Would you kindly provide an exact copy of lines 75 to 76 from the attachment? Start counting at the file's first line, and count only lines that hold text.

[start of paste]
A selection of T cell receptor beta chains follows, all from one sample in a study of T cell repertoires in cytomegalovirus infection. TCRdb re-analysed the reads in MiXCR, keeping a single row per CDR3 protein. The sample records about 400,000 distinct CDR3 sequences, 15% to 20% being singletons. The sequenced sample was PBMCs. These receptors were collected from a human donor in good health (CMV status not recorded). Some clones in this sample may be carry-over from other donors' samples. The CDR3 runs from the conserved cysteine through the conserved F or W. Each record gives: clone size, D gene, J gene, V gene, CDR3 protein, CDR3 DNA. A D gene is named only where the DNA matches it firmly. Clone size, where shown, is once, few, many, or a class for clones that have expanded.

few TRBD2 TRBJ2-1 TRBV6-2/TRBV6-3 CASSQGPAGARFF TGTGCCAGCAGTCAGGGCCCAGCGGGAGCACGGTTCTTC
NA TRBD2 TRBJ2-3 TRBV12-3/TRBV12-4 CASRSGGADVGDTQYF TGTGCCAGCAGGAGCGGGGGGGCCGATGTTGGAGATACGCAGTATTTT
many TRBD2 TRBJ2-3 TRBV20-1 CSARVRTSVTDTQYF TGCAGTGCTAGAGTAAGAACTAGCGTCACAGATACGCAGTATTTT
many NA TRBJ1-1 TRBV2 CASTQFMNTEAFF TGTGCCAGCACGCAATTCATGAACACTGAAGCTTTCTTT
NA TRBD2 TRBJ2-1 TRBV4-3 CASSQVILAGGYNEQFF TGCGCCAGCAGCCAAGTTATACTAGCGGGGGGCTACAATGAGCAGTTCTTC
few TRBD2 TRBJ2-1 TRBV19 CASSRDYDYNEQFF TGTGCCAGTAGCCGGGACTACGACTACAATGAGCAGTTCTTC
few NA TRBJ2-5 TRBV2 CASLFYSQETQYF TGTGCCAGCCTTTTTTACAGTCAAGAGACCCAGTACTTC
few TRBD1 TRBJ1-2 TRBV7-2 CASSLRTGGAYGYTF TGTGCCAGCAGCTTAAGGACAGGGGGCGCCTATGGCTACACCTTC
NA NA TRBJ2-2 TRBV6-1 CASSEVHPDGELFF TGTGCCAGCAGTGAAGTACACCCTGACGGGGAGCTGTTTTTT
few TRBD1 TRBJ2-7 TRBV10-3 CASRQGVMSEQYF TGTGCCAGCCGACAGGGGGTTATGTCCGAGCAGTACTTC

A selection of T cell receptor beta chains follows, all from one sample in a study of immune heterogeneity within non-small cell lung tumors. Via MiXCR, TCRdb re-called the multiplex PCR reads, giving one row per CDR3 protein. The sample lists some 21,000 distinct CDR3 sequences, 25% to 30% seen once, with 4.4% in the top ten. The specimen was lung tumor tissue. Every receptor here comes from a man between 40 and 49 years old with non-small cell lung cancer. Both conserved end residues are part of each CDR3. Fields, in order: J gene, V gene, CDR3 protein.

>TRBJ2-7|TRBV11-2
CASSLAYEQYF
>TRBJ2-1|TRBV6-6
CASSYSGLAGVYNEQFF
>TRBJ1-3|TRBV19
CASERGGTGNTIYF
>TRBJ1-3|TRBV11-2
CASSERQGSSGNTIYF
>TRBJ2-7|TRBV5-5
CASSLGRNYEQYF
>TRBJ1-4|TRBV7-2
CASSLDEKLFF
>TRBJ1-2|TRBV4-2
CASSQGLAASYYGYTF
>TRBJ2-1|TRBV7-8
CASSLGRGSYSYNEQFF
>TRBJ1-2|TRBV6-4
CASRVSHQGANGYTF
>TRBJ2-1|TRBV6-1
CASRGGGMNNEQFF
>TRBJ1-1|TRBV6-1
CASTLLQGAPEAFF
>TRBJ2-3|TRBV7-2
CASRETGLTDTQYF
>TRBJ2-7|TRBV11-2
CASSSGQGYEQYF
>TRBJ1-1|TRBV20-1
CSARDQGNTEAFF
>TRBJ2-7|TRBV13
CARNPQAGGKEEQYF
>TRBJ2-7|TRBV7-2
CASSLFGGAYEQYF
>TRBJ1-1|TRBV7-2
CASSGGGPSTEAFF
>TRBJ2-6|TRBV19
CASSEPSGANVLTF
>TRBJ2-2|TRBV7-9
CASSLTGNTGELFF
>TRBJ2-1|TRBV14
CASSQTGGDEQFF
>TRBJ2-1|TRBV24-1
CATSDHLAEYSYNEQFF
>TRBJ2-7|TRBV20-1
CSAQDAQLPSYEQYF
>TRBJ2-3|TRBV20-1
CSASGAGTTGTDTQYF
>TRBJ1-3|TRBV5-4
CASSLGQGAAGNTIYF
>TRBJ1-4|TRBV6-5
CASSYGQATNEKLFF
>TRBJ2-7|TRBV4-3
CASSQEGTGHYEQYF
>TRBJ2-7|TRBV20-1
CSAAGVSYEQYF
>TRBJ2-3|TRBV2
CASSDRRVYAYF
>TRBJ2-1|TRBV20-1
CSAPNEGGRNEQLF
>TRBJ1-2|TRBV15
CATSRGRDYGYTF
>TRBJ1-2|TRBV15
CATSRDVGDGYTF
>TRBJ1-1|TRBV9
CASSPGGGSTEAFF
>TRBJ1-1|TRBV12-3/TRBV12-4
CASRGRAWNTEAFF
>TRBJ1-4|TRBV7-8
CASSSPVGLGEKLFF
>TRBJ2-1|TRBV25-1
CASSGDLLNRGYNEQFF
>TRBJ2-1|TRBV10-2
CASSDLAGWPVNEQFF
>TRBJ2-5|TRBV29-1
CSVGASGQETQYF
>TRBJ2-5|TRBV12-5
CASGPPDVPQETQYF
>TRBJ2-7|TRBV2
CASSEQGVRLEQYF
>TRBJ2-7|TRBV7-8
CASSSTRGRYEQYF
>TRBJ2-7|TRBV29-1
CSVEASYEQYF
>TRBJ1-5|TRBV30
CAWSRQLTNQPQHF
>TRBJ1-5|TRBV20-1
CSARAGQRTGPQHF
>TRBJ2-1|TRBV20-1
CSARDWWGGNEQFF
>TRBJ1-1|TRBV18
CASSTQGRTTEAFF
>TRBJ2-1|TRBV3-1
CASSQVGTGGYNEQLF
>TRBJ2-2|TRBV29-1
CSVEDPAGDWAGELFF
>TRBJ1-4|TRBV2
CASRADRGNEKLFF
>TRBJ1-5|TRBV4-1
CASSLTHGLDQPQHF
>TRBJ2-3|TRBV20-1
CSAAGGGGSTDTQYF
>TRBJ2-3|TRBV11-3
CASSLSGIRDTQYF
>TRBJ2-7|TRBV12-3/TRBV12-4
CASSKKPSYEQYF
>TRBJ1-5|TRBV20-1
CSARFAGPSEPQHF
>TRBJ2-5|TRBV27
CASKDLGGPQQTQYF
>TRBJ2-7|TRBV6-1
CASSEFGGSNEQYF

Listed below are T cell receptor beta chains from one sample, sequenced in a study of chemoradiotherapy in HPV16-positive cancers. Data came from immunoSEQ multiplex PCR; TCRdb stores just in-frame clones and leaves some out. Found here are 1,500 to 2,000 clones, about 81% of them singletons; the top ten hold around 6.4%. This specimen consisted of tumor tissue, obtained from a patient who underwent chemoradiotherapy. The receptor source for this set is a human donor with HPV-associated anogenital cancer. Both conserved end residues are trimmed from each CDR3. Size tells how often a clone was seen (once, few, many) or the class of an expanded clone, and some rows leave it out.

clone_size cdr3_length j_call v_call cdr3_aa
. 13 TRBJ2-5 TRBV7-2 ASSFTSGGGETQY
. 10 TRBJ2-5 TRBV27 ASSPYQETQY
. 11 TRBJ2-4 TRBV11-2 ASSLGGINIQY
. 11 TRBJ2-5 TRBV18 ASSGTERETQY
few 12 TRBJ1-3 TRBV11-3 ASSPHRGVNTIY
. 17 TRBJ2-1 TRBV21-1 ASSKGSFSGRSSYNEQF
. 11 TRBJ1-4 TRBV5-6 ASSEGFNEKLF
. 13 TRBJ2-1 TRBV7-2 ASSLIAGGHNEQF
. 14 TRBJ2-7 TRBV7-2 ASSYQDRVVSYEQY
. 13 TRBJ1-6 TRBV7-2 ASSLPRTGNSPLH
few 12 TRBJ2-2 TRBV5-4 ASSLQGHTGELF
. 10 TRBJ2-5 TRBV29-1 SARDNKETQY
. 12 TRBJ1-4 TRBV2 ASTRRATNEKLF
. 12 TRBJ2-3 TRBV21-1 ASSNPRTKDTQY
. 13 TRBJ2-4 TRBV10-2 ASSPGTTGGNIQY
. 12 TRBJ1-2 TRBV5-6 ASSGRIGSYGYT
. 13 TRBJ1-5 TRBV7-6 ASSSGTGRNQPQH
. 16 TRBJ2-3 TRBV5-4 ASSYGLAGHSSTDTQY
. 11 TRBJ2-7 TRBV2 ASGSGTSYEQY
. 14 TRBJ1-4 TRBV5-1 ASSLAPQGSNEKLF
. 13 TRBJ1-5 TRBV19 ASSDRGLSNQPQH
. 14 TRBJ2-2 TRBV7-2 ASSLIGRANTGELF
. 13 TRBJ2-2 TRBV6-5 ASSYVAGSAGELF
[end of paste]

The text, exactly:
>TRBJ1-1|TRBV9
CASSPGGGSTEAFF